Oakland has the head-to-head advantage over both Cleveland and Tampa, which is why the A’s would get first choice of whether they’d play Monday or Tuesday. Play Monday and they have two chances to advance, with the downside of having to possibly fly across the country twice and playing three days straight. Pick Tuesday and they have to win an elimination game to get into the elimination game, the upside being they’d have a day off to reset their pitching.
If the Rays and Indians are tied, there would be a game Monday night at Tropicana Field to decide the second wild-card, with the winner playing the A’s in Oakland on Wednesday.
3. Home-field advantage
The Astros, Dodgers and Yankees still have a shot at securing home-field advantage throughout the postseason. Houston (104-55) can earn home-field advantage for the AL postseason bracket either by winning one of its three games against the Mike Trout-less Angels in Anaheim or if New York (102-57) loses one of its games on the road vs. the Rangers. (The Astros went 4-3 against the Yankees this season and would have home-field advantage if they finish with the same record.)
Los Angeles (103-56) already has home-field advantage throughout the NL bracket. To have home-field in the World Series, too, the Dodgers would have to finish the regular season with a better record than the Astros because Houston has a better divisional record than L.A., which would be the tiebreaker if the two finish with the same record.
If the Yankees don’t finish with a better record than the Astros, they can still have home-field advantage in the World Series—should they make it—if they win one more game than the Dodgers this weekend. This would give them the same record, and the Yankees would have the tiebreaker because they won their only series against the Dodgers this year.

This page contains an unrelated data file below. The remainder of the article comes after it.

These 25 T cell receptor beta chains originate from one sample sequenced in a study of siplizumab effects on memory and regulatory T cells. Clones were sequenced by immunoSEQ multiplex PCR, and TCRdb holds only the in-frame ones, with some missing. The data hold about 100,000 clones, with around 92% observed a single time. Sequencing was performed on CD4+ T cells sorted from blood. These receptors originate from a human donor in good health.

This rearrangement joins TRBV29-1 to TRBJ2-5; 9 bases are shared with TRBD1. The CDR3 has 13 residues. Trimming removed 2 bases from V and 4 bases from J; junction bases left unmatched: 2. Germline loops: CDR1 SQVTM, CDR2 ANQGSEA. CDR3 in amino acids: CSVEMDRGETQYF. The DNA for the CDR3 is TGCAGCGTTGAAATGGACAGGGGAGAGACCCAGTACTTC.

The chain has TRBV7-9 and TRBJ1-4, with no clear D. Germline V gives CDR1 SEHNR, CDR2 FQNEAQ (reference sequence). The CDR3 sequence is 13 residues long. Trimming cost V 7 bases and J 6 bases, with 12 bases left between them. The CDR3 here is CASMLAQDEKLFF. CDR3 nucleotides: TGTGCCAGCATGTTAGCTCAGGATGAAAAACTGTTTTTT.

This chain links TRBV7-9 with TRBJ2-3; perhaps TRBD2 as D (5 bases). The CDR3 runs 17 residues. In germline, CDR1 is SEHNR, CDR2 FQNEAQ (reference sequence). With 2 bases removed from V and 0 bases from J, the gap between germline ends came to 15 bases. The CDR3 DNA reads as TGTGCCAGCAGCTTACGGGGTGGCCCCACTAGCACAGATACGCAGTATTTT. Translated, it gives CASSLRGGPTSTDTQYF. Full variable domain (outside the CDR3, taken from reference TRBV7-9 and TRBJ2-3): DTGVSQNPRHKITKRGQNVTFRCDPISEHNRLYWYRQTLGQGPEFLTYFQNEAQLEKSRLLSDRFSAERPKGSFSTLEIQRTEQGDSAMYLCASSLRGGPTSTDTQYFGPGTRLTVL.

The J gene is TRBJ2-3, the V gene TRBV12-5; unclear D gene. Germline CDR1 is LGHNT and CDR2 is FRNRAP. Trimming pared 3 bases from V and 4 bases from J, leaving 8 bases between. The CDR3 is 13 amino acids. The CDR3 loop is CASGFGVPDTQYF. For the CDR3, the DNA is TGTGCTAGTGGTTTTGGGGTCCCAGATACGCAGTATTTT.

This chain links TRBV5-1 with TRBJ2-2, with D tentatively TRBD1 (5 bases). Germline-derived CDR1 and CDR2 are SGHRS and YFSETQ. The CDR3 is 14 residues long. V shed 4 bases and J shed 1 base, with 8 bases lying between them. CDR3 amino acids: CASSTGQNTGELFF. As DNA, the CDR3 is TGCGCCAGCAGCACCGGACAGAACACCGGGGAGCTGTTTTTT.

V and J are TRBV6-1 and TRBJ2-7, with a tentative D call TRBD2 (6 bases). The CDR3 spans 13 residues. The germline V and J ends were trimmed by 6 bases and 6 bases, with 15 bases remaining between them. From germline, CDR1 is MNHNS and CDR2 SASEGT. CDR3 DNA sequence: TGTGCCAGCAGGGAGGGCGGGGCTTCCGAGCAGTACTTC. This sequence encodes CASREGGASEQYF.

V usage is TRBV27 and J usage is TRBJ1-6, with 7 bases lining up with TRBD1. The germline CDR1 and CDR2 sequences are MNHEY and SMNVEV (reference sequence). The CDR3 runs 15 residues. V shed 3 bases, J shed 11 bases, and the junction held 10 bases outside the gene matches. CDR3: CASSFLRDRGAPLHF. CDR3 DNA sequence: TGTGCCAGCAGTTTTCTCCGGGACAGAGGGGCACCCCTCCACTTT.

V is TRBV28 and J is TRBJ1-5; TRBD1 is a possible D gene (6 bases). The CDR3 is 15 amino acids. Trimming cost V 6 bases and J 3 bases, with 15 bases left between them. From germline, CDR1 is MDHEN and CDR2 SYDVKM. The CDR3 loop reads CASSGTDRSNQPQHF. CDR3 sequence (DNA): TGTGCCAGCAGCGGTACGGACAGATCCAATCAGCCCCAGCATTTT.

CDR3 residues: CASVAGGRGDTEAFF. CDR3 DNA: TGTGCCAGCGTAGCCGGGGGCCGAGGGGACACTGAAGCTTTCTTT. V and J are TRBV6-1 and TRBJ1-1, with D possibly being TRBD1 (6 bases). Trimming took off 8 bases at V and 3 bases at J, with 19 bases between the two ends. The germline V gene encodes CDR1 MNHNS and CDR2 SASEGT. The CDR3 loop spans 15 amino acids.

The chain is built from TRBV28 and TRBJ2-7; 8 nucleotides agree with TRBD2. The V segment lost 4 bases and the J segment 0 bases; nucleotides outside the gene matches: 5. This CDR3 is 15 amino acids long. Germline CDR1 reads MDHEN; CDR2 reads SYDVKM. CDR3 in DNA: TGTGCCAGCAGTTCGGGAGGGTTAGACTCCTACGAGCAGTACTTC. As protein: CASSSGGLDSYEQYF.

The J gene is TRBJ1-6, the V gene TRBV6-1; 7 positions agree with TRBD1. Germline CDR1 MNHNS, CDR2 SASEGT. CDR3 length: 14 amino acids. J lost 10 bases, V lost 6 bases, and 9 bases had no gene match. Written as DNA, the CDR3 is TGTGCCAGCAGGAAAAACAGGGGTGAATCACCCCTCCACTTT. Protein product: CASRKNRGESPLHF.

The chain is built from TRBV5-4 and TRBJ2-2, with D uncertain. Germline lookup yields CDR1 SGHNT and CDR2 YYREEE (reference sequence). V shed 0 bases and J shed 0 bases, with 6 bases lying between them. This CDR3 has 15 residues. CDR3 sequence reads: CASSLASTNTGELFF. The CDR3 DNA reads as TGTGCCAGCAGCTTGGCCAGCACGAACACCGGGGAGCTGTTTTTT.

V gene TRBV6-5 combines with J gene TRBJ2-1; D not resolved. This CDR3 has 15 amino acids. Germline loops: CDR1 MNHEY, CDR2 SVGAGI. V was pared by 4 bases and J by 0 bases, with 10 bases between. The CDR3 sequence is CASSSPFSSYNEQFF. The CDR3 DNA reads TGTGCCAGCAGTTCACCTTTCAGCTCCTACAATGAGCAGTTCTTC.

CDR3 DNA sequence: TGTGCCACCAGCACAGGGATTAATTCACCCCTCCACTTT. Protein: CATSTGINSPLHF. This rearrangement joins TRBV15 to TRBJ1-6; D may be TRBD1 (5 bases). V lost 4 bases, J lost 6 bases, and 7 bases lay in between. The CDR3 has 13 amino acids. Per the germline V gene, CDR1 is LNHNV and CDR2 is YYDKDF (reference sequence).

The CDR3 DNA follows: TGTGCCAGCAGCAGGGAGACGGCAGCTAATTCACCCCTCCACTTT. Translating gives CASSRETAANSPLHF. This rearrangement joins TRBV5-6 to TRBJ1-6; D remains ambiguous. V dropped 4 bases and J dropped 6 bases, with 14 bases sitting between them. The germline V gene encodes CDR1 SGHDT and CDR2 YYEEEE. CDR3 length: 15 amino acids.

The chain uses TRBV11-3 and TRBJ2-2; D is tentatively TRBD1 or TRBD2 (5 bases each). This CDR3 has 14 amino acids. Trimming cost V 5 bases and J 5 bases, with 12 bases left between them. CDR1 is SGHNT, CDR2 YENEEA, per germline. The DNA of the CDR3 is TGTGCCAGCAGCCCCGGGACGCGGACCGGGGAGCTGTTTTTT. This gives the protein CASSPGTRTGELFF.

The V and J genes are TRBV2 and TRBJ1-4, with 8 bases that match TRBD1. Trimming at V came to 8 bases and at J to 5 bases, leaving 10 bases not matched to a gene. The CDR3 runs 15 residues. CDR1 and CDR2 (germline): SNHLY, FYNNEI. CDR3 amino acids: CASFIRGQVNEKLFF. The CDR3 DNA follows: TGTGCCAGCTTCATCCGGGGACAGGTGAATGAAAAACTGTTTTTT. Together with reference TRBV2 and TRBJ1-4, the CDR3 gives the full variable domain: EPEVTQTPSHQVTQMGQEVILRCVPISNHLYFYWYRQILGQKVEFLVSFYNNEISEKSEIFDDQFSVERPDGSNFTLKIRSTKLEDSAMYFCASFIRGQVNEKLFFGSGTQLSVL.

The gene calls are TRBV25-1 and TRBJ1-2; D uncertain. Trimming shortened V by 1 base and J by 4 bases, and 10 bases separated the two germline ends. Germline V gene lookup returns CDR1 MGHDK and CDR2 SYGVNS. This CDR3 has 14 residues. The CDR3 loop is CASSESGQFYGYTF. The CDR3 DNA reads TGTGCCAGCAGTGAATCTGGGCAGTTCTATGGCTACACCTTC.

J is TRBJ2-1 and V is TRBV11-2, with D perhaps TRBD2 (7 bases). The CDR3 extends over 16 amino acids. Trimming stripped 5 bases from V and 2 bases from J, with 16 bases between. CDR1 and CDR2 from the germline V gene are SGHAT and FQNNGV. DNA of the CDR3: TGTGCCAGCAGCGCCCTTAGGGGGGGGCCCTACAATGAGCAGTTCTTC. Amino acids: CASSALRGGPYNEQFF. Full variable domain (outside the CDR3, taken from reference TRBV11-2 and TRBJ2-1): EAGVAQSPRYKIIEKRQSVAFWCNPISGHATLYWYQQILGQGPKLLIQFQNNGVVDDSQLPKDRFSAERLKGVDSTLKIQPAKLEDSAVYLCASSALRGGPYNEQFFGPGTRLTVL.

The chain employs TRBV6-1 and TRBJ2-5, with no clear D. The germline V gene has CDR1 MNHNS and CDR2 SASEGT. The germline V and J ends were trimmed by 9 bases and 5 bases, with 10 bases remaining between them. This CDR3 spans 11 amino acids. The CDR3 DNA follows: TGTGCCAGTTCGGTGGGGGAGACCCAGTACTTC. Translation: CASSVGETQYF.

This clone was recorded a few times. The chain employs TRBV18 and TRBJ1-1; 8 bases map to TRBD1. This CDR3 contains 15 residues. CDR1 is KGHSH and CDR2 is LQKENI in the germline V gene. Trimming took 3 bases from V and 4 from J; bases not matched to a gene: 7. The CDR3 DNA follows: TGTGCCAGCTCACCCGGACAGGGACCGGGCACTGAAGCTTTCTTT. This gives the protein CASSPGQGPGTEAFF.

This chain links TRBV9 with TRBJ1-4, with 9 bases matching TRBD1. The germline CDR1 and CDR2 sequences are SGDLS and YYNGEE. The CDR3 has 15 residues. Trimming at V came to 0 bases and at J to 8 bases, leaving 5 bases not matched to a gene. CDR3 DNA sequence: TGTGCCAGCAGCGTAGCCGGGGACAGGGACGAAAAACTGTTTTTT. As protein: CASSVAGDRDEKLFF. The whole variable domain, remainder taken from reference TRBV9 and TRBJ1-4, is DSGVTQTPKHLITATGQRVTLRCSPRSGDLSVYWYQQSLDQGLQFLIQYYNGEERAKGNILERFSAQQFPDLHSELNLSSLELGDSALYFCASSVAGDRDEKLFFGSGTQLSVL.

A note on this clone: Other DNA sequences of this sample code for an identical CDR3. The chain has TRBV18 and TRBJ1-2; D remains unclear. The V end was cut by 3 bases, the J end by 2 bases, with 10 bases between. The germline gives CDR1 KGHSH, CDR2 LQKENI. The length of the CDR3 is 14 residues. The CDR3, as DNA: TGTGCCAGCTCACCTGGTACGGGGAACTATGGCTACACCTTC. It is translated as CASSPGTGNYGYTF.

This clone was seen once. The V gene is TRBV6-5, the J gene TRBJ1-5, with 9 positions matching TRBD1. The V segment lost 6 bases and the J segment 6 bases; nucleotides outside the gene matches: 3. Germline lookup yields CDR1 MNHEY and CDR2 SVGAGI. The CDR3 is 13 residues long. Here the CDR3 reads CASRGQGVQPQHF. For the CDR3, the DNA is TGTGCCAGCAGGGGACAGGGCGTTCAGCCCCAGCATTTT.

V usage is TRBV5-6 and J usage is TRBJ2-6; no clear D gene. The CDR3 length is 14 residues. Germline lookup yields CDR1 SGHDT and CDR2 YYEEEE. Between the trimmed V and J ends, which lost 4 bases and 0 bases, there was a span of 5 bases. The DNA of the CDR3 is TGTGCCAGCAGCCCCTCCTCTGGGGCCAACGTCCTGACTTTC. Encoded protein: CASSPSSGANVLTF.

Best of the rest
For fans whose teams have little left to play for and a few non-postseason reasons to watch baseball’s last normal weekend, we’ve got you covered with that, too.
• Justin Verlander is six punchouts away from reaching the 3,000 strikeout club. He makes his final regular season start Saturday on the road against the Angels, one of two teams he’s faced this year to average less than one strikeout per inning against him (18 strikeouts in 18 1/3 innings). Verlander needs 12 strikeouts to reach 300 this season, which would make he and Gerrit Cole the second pair of teammates to ever strike out that many hitters in the same season—Curt Schilling and Randy Johnson on the 2002 Diamondbacks is the other.
• Pete Alonso needs two more home runs to break Aaron Judge’s all-time rookie record of 52, which he set in 2017. The Mets host the Braves for three games, giving fans a reason to pack Citi Field for one final weekend despite being eliminated: to cheer on the Happiest Man in Baseball. Alonso currently leads the majors with 51 homers, two ahead of Eugenio Suarez of the Reds. Howard Johnson was the last Met to lead the NL in dingers, with 38 in 1991. No Mets player has ever led MLB in homers.
• Hi, Royals fans! We haven’t forgotten you. Jorge Soler needs one homer to match Mike Trout (45) for the most in the AL. If he does, Soler would be the first Royal to lead the league in longballs.
• Cubs fans have something to root for besides playing spoilers this weekend in the NL Central race. Trade-deadline acquisition Nicholas Castellanos has 58 doubles, the most in a season since Todd Helton had 59 in 2000. If Castellanos rips a couple more two-baggers, he’ll be the first player to reach 60 doubles since Hall of Famers Joe “Ducky” Medwick and Charlie Gehringer respectively tallied 64 and 60 in 1936.
• Finally, it’s the last weekend of regular season baseball. Isn’t that reason enough to flick on the tube, listen to the radio or go out to the ballpark for a few hours and bask in the beauty of all that is our glorious game? It should be. Enjoy the weekend.